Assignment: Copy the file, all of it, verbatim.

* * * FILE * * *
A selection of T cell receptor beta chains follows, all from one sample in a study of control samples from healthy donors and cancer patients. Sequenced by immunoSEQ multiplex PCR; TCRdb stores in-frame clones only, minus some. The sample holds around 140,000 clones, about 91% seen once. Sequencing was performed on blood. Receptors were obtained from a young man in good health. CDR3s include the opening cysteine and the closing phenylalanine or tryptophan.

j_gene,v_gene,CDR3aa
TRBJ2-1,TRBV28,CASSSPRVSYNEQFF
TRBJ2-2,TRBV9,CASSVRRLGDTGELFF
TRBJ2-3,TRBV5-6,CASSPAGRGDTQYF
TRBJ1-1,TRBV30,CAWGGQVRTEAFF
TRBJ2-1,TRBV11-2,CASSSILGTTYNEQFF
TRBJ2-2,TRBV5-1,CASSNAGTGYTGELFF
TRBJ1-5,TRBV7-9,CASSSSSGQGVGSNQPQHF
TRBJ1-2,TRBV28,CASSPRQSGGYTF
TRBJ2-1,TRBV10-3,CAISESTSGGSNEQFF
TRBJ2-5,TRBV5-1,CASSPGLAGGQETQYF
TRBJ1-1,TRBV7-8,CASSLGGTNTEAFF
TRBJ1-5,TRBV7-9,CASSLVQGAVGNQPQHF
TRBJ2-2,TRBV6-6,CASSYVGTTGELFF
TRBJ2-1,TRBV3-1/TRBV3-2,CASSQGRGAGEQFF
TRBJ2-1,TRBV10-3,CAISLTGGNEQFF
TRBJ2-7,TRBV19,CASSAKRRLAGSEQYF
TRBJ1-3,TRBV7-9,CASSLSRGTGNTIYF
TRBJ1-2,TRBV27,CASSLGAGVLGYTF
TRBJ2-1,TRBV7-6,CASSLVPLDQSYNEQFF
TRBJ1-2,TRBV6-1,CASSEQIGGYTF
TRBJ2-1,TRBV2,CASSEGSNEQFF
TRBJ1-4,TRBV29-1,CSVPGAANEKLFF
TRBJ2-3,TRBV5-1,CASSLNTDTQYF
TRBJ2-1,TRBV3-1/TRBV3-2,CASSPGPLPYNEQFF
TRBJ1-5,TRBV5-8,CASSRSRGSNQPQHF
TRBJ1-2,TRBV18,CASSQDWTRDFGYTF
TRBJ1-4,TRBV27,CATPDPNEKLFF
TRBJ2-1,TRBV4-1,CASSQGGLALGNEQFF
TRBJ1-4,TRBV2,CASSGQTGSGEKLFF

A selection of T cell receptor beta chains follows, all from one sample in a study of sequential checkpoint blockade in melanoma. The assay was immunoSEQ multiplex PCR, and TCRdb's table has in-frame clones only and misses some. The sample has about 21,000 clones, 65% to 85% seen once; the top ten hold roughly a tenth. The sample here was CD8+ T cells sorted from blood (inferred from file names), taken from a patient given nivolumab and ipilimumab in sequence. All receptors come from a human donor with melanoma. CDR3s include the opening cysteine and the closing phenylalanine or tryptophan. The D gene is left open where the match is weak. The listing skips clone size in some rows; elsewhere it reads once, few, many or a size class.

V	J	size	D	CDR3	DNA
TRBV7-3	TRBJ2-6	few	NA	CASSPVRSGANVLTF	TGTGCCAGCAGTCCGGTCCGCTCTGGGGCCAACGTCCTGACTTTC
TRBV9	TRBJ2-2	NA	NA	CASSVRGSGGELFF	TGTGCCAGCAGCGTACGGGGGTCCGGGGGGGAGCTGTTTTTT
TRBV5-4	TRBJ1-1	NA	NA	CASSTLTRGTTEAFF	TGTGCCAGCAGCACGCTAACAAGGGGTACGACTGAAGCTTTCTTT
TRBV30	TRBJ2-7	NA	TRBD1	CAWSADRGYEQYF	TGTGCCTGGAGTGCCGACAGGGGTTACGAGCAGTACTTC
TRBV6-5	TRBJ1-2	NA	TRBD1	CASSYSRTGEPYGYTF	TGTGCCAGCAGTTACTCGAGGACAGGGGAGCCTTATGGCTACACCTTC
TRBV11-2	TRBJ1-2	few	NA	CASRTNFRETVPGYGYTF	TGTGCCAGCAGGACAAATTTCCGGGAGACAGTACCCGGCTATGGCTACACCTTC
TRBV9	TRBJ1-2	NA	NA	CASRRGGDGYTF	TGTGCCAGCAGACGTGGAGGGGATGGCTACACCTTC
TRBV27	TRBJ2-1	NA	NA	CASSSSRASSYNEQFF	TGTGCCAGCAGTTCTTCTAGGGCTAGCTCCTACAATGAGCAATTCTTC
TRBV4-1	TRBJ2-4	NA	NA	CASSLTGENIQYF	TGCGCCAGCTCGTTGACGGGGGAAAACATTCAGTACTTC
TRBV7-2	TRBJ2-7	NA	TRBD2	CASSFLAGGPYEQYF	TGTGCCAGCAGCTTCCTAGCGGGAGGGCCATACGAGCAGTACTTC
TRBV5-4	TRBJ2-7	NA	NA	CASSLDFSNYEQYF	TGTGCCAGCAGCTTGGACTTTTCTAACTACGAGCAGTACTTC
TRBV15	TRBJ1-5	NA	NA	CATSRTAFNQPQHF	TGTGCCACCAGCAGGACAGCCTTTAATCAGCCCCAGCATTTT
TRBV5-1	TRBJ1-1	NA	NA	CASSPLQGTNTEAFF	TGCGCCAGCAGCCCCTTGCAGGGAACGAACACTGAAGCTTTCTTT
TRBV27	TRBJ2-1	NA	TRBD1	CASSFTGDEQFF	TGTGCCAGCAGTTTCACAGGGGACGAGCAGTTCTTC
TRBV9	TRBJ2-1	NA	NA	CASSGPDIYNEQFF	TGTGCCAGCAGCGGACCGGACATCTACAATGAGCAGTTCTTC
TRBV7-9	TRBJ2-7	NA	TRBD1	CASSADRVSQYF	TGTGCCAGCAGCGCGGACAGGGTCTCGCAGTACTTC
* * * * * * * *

A selection of T cell receptor beta chains follows, all from one sample in a study of control samples from healthy donors and cancer patients. Sequenced by immunoSEQ multiplex PCR; TCRdb stores in-frame clones only, minus some. The sample holds around 140,000 clones, about 91% seen once. Sequencing was performed on blood. Receptors were obtained from a young man in good health. CDR3s include the opening cysteine and the closing phenylalanine or tryptophan.

j_gene,v_gene,CDR3aa
TRBJ2-1,TRBV28,CASSSPRVSYNEQFF
TRBJ2-2,TRBV9,CASSVRRLGDTGELFF
TRBJ2-3,TRBV5-6,CASSPAGRGDTQYF
TRBJ1-1,TRBV30,CAWGGQVRTEAFF
TRBJ2-1,TRBV11-2,CASSSILGTTYNEQFF
TRBJ2-2,TRBV5-1,CASSNAGTGYTGELFF
TRBJ1-5,TRBV7-9,CASSSSSGQGVGSNQPQHF
TRBJ1-2,TRBV28,CASSPRQSGGYTF
TRBJ2-1,TRBV10-3,CAISESTSGGSNEQFF
TRBJ2-5,TRBV5-1,CASSPGLAGGQETQYF
TRBJ1-1,TRBV7-8,CASSLGGTNTEAFF
TRBJ1-5,TRBV7-9,CASSLVQGAVGNQPQHF
TRBJ2-2,TRBV6-6,CASSYVGTTGELFF
TRBJ2-1,TRBV3-1/TRBV3-2,CASSQGRGAGEQFF
TRBJ2-1,TRBV10-3,CAISLTGGNEQFF
TRBJ2-7,TRBV19,CASSAKRRLAGSEQYF
TRBJ1-3,TRBV7-9,CASSLSRGTGNTIYF
TRBJ1-2,TRBV27,CASSLGAGVLGYTF
TRBJ2-1,TRBV7-6,CASSLVPLDQSYNEQFF
TRBJ1-2,TRBV6-1,CASSEQIGGYTF
TRBJ2-1,TRBV2,CASSEGSNEQFF
TRBJ1-4,TRBV29-1,CSVPGAANEKLFF
TRBJ2-3,TRBV5-1,CASSLNTDTQYF
TRBJ2-1,TRBV3-1/TRBV3-2,CASSPGPLPYNEQFF
TRBJ1-5,TRBV5-8,CASSRSRGSNQPQHF
TRBJ1-2,TRBV18,CASSQDWTRDFGYTF
TRBJ1-4,TRBV27,CATPDPNEKLFF
TRBJ2-1,TRBV4-1,CASSQGGLALGNEQFF
TRBJ1-4,TRBV2,CASSGQTGSGEKLFF

A selection of T cell receptor beta chains follows, all from one sample in a study of sequential checkpoint blockade in melanoma. The assay was immunoSEQ multiplex PCR, and TCRdb's table has in-frame clones only and misses some. The sample has about 21,000 clones, 65% to 85% seen once; the top ten hold roughly a tenth. The sample here was CD8+ T cells sorted from blood (inferred from file names), taken from a patient given nivolumab and ipilimumab in sequence. All receptors come from a human donor with melanoma. CDR3s include the opening cysteine and the closing phenylalanine or tryptophan. The D gene is left open where the match is weak. The listing skips clone size in some rows; elsewhere it reads once, few, many or a size class.

V	J	size	D	CDR3	DNA
TRBV7-3	TRBJ2-6	few	NA	CASSPVRSGANVLTF	TGTGCCAGCAGTCCGGTCCGCTCTGGGGCCAACGTCCTGACTTTC
TRBV9	TRBJ2-2	NA	NA	CASSVRGSGGELFF	TGTGCCAGCAGCGTACGGGGGTCCGGGGGGGAGCTGTTTTTT
TRBV5-4	TRBJ1-1	NA	NA	CASSTLTRGTTEAFF	TGTGCCAGCAGCACGCTAACAAGGGGTACGACTGAAGCTTTCTTT
TRBV30	TRBJ2-7	NA	TRBD1	CAWSADRGYEQYF	TGTGCCTGGAGTGCCGACAGGGGTTACGAGCAGTACTTC
TRBV6-5	TRBJ1-2	NA	TRBD1	CASSYSRTGEPYGYTF	TGTGCCAGCAGTTACTCGAGGACAGGGGAGCCTTATGGCTACACCTTC
TRBV11-2	TRBJ1-2	few	NA	CASRTNFRETVPGYGYTF	TGTGCCAGCAGGACAAATTTCCGGGAGACAGTACCCGGCTATGGCTACACCTTC
TRBV9	TRBJ1-2	NA	NA	CASRRGGDGYTF	TGTGCCAGCAGACGTGGAGGGGATGGCTACACCTTC
TRBV27	TRBJ2-1	NA	NA	CASSSSRASSYNEQFF	TGTGCCAGCAGTTCTTCTAGGGCTAGCTCCTACAATGAGCAATTCTTC
TRBV4-1	TRBJ2-4	NA	NA	CASSLTGENIQYF	TGCGCCAGCTCGTTGACGGGGGAAAACATTCAGTACTTC
TRBV7-2	TRBJ2-7	NA	TRBD2	CASSFLAGGPYEQYF	TGTGCCAGCAGCTTCCTAGCGGGAGGGCCATACGAGCAGTACTTC
TRBV5-4	TRBJ2-7	NA	NA	CASSLDFSNYEQYF	TGTGCCAGCAGCTTGGACTTTTCTAACTACGAGCAGTACTTC
TRBV15	TRBJ1-5	NA	NA	CATSRTAFNQPQHF	TGTGCCACCAGCAGGACAGCCTTTAATCAGCCCCAGCATTTT
TRBV5-1	TRBJ1-1	NA	NA	CASSPLQGTNTEAFF	TGCGCCAGCAGCCCCTTGCAGGGAACGAACACTGAAGCTTTCTTT
TRBV27	TRBJ2-1	NA	TRBD1	CASSFTGDEQFF	TGTGCCAGCAGTTTCACAGGGGACGAGCAGTTCTTC
TRBV9	TRBJ2-1	NA	NA	CASSGPDIYNEQFF	TGTGCCAGCAGCGGACCGGACATCTACAATGAGCAGTTCTTC
TRBV7-9	TRBJ2-7	NA	TRBD1	CASSADRVSQYF	TGTGCCAGCAGCGCGGACAGGGTCTCGCAGTACTTC